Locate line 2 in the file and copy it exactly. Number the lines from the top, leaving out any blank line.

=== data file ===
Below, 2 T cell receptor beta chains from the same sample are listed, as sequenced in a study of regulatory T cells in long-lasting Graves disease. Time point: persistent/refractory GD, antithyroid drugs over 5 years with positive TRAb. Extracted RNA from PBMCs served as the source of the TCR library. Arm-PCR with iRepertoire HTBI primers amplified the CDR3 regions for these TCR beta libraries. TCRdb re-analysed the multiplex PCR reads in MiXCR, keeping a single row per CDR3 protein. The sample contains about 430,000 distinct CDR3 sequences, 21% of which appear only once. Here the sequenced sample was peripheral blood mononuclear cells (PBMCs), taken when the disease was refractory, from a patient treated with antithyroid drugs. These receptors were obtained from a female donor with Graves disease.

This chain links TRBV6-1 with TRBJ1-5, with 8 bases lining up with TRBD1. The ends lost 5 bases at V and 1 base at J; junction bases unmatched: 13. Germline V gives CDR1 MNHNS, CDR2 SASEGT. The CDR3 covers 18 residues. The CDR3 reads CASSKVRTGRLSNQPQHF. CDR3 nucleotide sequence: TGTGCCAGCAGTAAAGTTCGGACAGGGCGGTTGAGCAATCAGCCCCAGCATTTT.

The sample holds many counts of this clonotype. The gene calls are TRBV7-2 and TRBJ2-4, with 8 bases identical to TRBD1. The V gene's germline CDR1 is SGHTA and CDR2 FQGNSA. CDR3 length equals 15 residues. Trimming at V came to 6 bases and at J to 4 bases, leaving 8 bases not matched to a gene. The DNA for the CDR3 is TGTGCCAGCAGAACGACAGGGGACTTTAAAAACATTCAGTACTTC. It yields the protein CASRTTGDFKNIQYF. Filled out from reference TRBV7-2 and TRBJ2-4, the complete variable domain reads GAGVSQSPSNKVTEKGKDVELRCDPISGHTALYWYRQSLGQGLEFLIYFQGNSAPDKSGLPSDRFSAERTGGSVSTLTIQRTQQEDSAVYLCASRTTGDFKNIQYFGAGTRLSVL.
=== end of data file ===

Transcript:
This chain links TRBV6-1 with TRBJ1-5, with 8 bases lining up with TRBD1. The ends lost 5 bases at V and 1 base at J; junction bases unmatched: 13. Germline V gives CDR1 MNHNS, CDR2 SASEGT. The CDR3 covers 18 residues. The CDR3 reads CASSKVRTGRLSNQPQHF. CDR3 nucleotide sequence: TGTGCCAGCAGTAAAGTTCGGACAGGGCGGTTGAGCAATCAGCCCCAGCATTTT.